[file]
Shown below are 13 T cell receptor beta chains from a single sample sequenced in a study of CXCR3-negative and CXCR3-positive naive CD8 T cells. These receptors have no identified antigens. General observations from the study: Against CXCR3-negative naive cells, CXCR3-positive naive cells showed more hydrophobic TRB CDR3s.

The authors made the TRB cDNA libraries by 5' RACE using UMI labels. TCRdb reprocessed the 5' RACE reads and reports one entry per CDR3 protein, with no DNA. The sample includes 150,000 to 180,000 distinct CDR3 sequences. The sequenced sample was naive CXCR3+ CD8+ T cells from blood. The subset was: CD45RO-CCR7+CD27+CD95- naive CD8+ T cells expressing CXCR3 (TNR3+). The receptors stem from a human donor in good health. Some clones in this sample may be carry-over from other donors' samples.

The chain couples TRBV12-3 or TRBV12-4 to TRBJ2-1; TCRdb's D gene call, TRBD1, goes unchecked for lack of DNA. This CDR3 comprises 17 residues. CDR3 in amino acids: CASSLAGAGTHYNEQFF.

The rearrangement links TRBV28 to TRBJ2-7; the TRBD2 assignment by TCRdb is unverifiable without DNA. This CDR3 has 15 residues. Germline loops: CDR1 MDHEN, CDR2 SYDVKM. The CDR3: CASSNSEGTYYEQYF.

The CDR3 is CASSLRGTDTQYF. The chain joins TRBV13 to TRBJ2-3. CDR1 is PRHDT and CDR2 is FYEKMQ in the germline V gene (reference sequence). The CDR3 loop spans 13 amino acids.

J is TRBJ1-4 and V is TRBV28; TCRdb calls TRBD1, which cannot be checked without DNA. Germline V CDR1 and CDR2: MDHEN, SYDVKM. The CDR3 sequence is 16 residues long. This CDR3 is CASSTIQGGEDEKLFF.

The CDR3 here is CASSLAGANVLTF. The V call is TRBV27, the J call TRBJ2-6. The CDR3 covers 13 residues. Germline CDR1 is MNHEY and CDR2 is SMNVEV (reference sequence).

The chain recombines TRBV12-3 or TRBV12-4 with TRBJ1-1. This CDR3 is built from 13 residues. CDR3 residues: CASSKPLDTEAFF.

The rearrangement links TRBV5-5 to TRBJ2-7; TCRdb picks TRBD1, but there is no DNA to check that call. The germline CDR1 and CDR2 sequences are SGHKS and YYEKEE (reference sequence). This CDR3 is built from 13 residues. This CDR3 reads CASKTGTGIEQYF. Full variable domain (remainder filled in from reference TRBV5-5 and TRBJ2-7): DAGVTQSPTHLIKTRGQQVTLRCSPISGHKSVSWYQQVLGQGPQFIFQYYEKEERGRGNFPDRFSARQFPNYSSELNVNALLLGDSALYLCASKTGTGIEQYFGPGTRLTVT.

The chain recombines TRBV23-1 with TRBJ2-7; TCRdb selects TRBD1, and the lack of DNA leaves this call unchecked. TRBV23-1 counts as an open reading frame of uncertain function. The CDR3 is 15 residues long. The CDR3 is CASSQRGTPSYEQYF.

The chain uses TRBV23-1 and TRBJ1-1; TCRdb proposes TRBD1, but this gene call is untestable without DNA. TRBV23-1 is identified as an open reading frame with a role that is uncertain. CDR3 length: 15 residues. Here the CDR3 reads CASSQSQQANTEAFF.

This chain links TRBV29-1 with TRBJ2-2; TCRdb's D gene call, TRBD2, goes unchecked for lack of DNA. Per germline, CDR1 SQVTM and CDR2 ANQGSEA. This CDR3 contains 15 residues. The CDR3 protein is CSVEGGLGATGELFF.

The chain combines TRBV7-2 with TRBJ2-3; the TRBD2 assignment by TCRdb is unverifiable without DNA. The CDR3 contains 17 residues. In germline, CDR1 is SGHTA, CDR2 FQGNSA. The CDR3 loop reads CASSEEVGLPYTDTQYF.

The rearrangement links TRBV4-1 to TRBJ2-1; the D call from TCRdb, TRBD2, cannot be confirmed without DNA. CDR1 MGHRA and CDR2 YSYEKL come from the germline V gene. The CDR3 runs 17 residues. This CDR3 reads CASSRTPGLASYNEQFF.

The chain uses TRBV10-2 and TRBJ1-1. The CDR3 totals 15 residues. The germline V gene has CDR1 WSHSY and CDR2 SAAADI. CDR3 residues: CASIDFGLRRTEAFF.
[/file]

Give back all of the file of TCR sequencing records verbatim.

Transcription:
Shown below are 13 T cell receptor beta chains from a single sample sequenced in a study of CXCR3-negative and CXCR3-positive naive CD8 T cells. These receptors have no identified antigens. General observations from the study: Against CXCR3-negative naive cells, CXCR3-positive naive cells showed more hydrophobic TRB CDR3s.

The authors made the TRB cDNA libraries by 5' RACE using UMI labels. TCRdb reprocessed the 5' RACE reads and reports one entry per CDR3 protein, with no DNA. The sample includes 150,000 to 180,000 distinct CDR3 sequences. The sequenced sample was naive CXCR3+ CD8+ T cells from blood. The subset was: CD45RO-CCR7+CD27+CD95- naive CD8+ T cells expressing CXCR3 (TNR3+). The receptors stem from a human donor in good health. Some clones in this sample may be carry-over from other donors' samples.

The chain couples TRBV12-3 or TRBV12-4 to TRBJ2-1; TCRdb's D gene call, TRBD1, goes unchecked for lack of DNA. This CDR3 comprises 17 residues. CDR3 in amino acids: CASSLAGAGTHYNEQFF.

The rearrangement links TRBV28 to TRBJ2-7; the TRBD2 assignment by TCRdb is unverifiable without DNA. This CDR3 has 15 residues. Germline loops: CDR1 MDHEN, CDR2 SYDVKM. The CDR3: CASSNSEGTYYEQYF.

The CDR3 is CASSLRGTDTQYF. The chain joins TRBV13 to TRBJ2-3. CDR1 is PRHDT and CDR2 is FYEKMQ in the germline V gene (reference sequence). The CDR3 loop spans 13 amino acids.

J is TRBJ1-4 and V is TRBV28; TCRdb calls TRBD1, which cannot be checked without DNA. Germline V CDR1 and CDR2: MDHEN, SYDVKM. The CDR3 sequence is 16 residues long. This CDR3 is CASSTIQGGEDEKLFF.

The CDR3 here is CASSLAGANVLTF. The V call is TRBV27, the J call TRBJ2-6. The CDR3 covers 13 residues. Germline CDR1 is MNHEY and CDR2 is SMNVEV (reference sequence).

The chain recombines TRBV12-3 or TRBV12-4 with TRBJ1-1. This CDR3 is built from 13 residues. CDR3 residues: CASSKPLDTEAFF.

The rearrangement links TRBV5-5 to TRBJ2-7; TCRdb picks TRBD1, but there is no DNA to check that call. The germline CDR1 and CDR2 sequences are SGHKS and YYEKEE (reference sequence). This CDR3 is built from 13 residues. This CDR3 reads CASKTGTGIEQYF. Full variable domain (remainder filled in from reference TRBV5-5 and TRBJ2-7): DAGVTQSPTHLIKTRGQQVTLRCSPISGHKSVSWYQQVLGQGPQFIFQYYEKEERGRGNFPDRFSARQFPNYSSELNVNALLLGDSALYLCASKTGTGIEQYFGPGTRLTVT.

The chain recombines TRBV23-1 with TRBJ2-7; TCRdb selects TRBD1, and the lack of DNA leaves this call unchecked. TRBV23-1 counts as an open reading frame of uncertain function. The CDR3 is 15 residues long. The CDR3 is CASSQRGTPSYEQYF.

The chain uses TRBV23-1 and TRBJ1-1; TCRdb proposes TRBD1, but this gene call is untestable without DNA. TRBV23-1 is identified as an open reading frame with a role that is uncertain. CDR3 length: 15 residues. Here the CDR3 reads CASSQSQQANTEAFF.

This chain links TRBV29-1 with TRBJ2-2; TCRdb's D gene call, TRBD2, goes unchecked for lack of DNA. Per germline, CDR1 SQVTM and CDR2 ANQGSEA. This CDR3 contains 15 residues. The CDR3 protein is CSVEGGLGATGELFF.

The chain combines TRBV7-2 with TRBJ2-3; the TRBD2 assignment by TCRdb is unverifiable without DNA. The CDR3 contains 17 residues. In germline, CDR1 is SGHTA, CDR2 FQGNSA. The CDR3 loop reads CASSEEVGLPYTDTQYF.

The rearrangement links TRBV4-1 to TRBJ2-1; the D call from TCRdb, TRBD2, cannot be confirmed without DNA. CDR1 MGHRA and CDR2 YSYEKL come from the germline V gene. The CDR3 runs 17 residues. This CDR3 reads CASSRTPGLASYNEQFF.

The chain uses TRBV10-2 and TRBJ1-1. The CDR3 totals 15 residues. The germline V gene has CDR1 WSHSY and CDR2 SAAADI. CDR3 residues: CASIDFGLRRTEAFF.